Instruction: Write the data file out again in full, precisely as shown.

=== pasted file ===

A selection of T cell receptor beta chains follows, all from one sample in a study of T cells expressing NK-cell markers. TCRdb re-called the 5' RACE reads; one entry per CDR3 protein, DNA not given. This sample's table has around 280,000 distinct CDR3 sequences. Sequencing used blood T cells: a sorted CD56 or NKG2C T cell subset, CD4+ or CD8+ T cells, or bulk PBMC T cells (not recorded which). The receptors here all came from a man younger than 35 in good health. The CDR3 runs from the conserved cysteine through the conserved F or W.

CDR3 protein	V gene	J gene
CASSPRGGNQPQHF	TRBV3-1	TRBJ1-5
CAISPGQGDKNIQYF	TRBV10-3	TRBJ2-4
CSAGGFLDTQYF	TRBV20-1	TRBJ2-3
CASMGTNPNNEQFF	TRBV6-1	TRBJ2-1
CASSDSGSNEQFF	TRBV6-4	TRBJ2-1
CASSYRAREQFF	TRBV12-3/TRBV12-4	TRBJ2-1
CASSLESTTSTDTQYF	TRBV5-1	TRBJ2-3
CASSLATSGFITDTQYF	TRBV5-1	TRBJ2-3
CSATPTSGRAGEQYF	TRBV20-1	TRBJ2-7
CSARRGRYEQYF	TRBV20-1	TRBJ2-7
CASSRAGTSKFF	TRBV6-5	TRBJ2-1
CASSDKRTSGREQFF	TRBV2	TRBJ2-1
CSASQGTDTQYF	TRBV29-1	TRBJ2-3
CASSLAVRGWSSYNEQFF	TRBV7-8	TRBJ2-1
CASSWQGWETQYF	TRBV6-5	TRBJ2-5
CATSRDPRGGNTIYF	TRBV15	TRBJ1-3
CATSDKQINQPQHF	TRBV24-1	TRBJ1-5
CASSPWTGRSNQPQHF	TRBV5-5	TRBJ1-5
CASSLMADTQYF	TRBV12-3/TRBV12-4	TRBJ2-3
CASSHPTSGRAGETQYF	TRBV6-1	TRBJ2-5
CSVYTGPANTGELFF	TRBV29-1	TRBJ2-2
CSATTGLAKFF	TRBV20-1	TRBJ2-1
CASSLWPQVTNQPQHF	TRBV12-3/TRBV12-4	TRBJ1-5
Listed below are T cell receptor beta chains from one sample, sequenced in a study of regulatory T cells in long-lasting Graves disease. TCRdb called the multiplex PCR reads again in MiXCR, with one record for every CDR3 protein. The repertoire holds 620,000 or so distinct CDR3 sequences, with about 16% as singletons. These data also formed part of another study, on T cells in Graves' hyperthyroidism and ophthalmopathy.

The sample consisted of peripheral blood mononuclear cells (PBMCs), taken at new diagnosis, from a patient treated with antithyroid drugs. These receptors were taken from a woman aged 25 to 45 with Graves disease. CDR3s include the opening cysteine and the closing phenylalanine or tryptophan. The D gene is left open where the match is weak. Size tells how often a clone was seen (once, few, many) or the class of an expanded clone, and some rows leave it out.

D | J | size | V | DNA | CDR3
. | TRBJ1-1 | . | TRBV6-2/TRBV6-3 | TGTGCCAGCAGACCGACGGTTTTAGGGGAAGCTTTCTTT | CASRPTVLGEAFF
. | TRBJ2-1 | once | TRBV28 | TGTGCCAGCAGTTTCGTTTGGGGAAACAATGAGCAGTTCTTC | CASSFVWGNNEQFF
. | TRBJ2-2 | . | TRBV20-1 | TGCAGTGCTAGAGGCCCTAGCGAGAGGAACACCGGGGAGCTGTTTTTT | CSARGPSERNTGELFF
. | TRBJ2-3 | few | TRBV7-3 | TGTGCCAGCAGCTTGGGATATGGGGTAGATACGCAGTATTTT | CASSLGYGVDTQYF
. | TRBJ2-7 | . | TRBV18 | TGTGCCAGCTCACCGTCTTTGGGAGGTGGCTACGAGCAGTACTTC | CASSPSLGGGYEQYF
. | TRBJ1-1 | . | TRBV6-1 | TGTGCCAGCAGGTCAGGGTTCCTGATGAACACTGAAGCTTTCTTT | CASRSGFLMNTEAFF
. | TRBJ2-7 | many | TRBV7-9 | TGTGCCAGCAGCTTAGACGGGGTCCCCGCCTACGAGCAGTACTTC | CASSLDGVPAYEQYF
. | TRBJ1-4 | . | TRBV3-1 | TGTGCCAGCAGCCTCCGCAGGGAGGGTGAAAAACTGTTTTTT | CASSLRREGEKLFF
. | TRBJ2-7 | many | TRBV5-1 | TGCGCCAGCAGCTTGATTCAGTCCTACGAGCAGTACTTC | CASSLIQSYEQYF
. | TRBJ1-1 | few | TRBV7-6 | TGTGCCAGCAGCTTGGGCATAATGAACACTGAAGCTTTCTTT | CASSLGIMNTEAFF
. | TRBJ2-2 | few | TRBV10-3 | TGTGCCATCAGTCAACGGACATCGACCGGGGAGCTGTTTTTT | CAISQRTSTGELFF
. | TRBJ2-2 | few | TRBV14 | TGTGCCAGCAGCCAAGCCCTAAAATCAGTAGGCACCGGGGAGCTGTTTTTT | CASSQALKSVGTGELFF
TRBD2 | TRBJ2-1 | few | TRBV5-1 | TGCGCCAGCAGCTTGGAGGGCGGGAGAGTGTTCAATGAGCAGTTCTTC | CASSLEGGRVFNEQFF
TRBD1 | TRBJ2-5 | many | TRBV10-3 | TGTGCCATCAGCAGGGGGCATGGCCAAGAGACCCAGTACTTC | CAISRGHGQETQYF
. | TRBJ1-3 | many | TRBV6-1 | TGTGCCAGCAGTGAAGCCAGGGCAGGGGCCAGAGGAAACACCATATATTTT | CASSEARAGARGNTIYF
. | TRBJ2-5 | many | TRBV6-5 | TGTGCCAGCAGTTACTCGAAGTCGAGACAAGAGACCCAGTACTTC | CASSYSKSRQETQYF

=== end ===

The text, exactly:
A selection of T cell receptor beta chains follows, all from one sample in a study of T cells expressing NK-cell markers. TCRdb re-called the 5' RACE reads; one entry per CDR3 protein, DNA not given. This sample's table has around 280,000 distinct CDR3 sequences. Sequencing used blood T cells: a sorted CD56 or NKG2C T cell subset, CD4+ or CD8+ T cells, or bulk PBMC T cells (not recorded which). The receptors here all came from a man younger than 35 in good health. The CDR3 runs from the conserved cysteine through the conserved F or W.

CDR3 protein	V gene	J gene
CASSPRGGNQPQHF	TRBV3-1	TRBJ1-5
CAISPGQGDKNIQYF	TRBV10-3	TRBJ2-4
CSAGGFLDTQYF	TRBV20-1	TRBJ2-3
CASMGTNPNNEQFF	TRBV6-1	TRBJ2-1
CASSDSGSNEQFF	TRBV6-4	TRBJ2-1
CASSYRAREQFF	TRBV12-3/TRBV12-4	TRBJ2-1
CASSLESTTSTDTQYF	TRBV5-1	TRBJ2-3
CASSLATSGFITDTQYF	TRBV5-1	TRBJ2-3
CSATPTSGRAGEQYF	TRBV20-1	TRBJ2-7
CSARRGRYEQYF	TRBV20-1	TRBJ2-7
CASSRAGTSKFF	TRBV6-5	TRBJ2-1
CASSDKRTSGREQFF	TRBV2	TRBJ2-1
CSASQGTDTQYF	TRBV29-1	TRBJ2-3
CASSLAVRGWSSYNEQFF	TRBV7-8	TRBJ2-1
CASSWQGWETQYF	TRBV6-5	TRBJ2-5
CATSRDPRGGNTIYF	TRBV15	TRBJ1-3
CATSDKQINQPQHF	TRBV24-1	TRBJ1-5
CASSPWTGRSNQPQHF	TRBV5-5	TRBJ1-5
CASSLMADTQYF	TRBV12-3/TRBV12-4	TRBJ2-3
CASSHPTSGRAGETQYF	TRBV6-1	TRBJ2-5
CSVYTGPANTGELFF	TRBV29-1	TRBJ2-2
CSATTGLAKFF	TRBV20-1	TRBJ2-1
CASSLWPQVTNQPQHF	TRBV12-3/TRBV12-4	TRBJ1-5
Listed below are T cell receptor beta chains from one sample, sequenced in a study of regulatory T cells in long-lasting Graves disease. TCRdb called the multiplex PCR reads again in MiXCR, with one record for every CDR3 protein. The repertoire holds 620,000 or so distinct CDR3 sequences, with about 16% as singletons. These data also formed part of another study, on T cells in Graves' hyperthyroidism and ophthalmopathy.

The sample consisted of peripheral blood mononuclear cells (PBMCs), taken at new diagnosis, from a patient treated with antithyroid drugs. These receptors were taken from a woman aged 25 to 45 with Graves disease. CDR3s include the opening cysteine and the closing phenylalanine or tryptophan. The D gene is left open where the match is weak. Size tells how often a clone was seen (once, few, many) or the class of an expanded clone, and some rows leave it out.

D | J | size | V | DNA | CDR3
. | TRBJ1-1 | . | TRBV6-2/TRBV6-3 | TGTGCCAGCAGACCGACGGTTTTAGGGGAAGCTTTCTTT | CASRPTVLGEAFF
. | TRBJ2-1 | once | TRBV28 | TGTGCCAGCAGTTTCGTTTGGGGAAACAATGAGCAGTTCTTC | CASSFVWGNNEQFF
. | TRBJ2-2 | . | TRBV20-1 | TGCAGTGCTAGAGGCCCTAGCGAGAGGAACACCGGGGAGCTGTTTTTT | CSARGPSERNTGELFF
. | TRBJ2-3 | few | TRBV7-3 | TGTGCCAGCAGCTTGGGATATGGGGTAGATACGCAGTATTTT | CASSLGYGVDTQYF
. | TRBJ2-7 | . | TRBV18 | TGTGCCAGCTCACCGTCTTTGGGAGGTGGCTACGAGCAGTACTTC | CASSPSLGGGYEQYF
. | TRBJ1-1 | . | TRBV6-1 | TGTGCCAGCAGGTCAGGGTTCCTGATGAACACTGAAGCTTTCTTT | CASRSGFLMNTEAFF
. | TRBJ2-7 | many | TRBV7-9 | TGTGCCAGCAGCTTAGACGGGGTCCCCGCCTACGAGCAGTACTTC | CASSLDGVPAYEQYF
. | TRBJ1-4 | . | TRBV3-1 | TGTGCCAGCAGCCTCCGCAGGGAGGGTGAAAAACTGTTTTTT | CASSLRREGEKLFF
. | TRBJ2-7 | many | TRBV5-1 | TGCGCCAGCAGCTTGATTCAGTCCTACGAGCAGTACTTC | CASSLIQSYEQYF
. | TRBJ1-1 | few | TRBV7-6 | TGTGCCAGCAGCTTGGGCATAATGAACACTGAAGCTTTCTTT | CASSLGIMNTEAFF
. | TRBJ2-2 | few | TRBV10-3 | TGTGCCATCAGTCAACGGACATCGACCGGGGAGCTGTTTTTT | CAISQRTSTGELFF
. | TRBJ2-2 | few | TRBV14 | TGTGCCAGCAGCCAAGCCCTAAAATCAGTAGGCACCGGGGAGCTGTTTTTT | CASSQALKSVGTGELFF
TRBD2 | TRBJ2-1 | few | TRBV5-1 | TGCGCCAGCAGCTTGGAGGGCGGGAGAGTGTTCAATGAGCAGTTCTTC | CASSLEGGRVFNEQFF
TRBD1 | TRBJ2-5 | many | TRBV10-3 | TGTGCCATCAGCAGGGGGCATGGCCAAGAGACCCAGTACTTC | CAISRGHGQETQYF
. | TRBJ1-3 | many | TRBV6-1 | TGTGCCAGCAGTGAAGCCAGGGCAGGGGCCAGAGGAAACACCATATATTTT | CASSEARAGARGNTIYF
. | TRBJ2-5 | many | TRBV6-5 | TGTGCCAGCAGTTACTCGAAGTCGAGACAAGAGACCCAGTACTTC | CASSYSKSRQETQYF